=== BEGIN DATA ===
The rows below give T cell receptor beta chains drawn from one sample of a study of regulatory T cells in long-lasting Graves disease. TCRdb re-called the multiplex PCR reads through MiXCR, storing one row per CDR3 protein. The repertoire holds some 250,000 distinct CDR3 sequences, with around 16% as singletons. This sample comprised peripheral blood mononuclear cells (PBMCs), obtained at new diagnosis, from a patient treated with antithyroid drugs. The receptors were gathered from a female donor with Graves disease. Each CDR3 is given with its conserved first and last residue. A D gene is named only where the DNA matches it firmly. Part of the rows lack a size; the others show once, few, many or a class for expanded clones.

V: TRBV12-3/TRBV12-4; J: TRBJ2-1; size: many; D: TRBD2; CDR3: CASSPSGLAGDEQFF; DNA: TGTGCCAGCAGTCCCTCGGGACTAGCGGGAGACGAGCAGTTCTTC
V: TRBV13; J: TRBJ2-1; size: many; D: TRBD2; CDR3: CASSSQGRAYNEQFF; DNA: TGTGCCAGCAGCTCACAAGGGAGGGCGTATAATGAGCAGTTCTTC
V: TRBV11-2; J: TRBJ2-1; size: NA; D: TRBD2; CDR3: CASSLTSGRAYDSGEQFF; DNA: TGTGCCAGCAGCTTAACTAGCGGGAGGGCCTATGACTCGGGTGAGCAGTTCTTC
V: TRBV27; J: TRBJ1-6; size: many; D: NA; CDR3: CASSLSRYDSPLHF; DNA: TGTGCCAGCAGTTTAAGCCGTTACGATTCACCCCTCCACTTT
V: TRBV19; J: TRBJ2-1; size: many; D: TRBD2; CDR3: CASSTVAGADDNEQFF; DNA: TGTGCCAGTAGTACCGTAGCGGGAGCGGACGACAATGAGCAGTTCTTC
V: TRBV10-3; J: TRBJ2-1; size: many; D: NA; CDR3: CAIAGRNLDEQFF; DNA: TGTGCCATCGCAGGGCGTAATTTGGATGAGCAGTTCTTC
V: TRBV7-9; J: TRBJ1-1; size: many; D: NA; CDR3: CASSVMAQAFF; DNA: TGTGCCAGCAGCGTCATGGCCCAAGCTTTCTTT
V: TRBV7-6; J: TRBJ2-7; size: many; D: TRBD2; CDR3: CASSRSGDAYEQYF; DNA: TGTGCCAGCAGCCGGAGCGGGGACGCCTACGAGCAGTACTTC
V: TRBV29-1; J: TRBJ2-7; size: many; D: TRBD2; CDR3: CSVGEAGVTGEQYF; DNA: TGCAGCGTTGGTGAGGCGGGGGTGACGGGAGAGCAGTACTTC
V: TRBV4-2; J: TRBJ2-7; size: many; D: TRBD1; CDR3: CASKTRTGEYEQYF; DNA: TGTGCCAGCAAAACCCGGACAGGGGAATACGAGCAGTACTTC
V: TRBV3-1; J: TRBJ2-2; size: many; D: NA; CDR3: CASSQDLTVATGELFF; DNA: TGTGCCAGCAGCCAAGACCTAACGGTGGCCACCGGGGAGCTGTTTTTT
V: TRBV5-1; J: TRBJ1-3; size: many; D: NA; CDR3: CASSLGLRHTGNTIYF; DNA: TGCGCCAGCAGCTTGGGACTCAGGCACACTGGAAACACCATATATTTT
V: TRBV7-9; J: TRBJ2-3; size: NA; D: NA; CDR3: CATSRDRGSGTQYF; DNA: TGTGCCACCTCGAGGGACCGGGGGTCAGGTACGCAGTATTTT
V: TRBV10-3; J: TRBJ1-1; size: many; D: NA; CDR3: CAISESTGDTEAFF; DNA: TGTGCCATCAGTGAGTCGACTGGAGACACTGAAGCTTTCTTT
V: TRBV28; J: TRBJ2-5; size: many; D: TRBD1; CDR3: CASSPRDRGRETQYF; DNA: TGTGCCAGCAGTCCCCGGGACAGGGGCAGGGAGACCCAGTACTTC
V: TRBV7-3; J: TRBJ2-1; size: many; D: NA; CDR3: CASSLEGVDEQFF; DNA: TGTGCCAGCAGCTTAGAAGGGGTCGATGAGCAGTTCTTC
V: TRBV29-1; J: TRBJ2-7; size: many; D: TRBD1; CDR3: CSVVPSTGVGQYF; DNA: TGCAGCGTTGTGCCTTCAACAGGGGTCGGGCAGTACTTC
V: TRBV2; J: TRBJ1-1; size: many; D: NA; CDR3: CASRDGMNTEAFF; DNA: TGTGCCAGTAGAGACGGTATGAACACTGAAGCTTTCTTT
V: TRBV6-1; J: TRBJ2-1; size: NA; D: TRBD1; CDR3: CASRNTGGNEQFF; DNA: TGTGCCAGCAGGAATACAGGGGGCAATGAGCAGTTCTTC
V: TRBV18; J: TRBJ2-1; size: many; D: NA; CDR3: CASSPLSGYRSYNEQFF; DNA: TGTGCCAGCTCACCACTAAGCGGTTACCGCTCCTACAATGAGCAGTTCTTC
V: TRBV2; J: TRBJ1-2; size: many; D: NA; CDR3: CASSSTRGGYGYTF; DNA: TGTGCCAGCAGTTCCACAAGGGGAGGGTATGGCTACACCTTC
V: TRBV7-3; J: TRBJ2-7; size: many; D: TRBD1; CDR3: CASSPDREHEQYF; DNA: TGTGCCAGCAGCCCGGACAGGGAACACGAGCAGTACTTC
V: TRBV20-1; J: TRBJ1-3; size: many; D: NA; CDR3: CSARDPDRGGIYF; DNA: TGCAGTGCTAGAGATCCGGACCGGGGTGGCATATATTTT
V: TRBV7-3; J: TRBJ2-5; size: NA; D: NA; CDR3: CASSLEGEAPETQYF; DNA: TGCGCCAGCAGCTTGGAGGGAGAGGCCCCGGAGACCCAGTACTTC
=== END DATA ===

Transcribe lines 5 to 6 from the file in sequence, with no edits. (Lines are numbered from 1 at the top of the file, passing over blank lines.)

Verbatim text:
V: TRBV27; J: TRBJ1-6; size: many; D: NA; CDR3: CASSLSRYDSPLHF; DNA: TGTGCCAGCAGTTTAAGCCGTTACGATTCACCCCTCCACTTT
V: TRBV19; J: TRBJ2-1; size: many; D: TRBD2; CDR3: CASSTVAGADDNEQFF; DNA: TGTGCCAGTAGTACCGTAGCGGGAGCGGACGACAATGAGCAGTTCTTC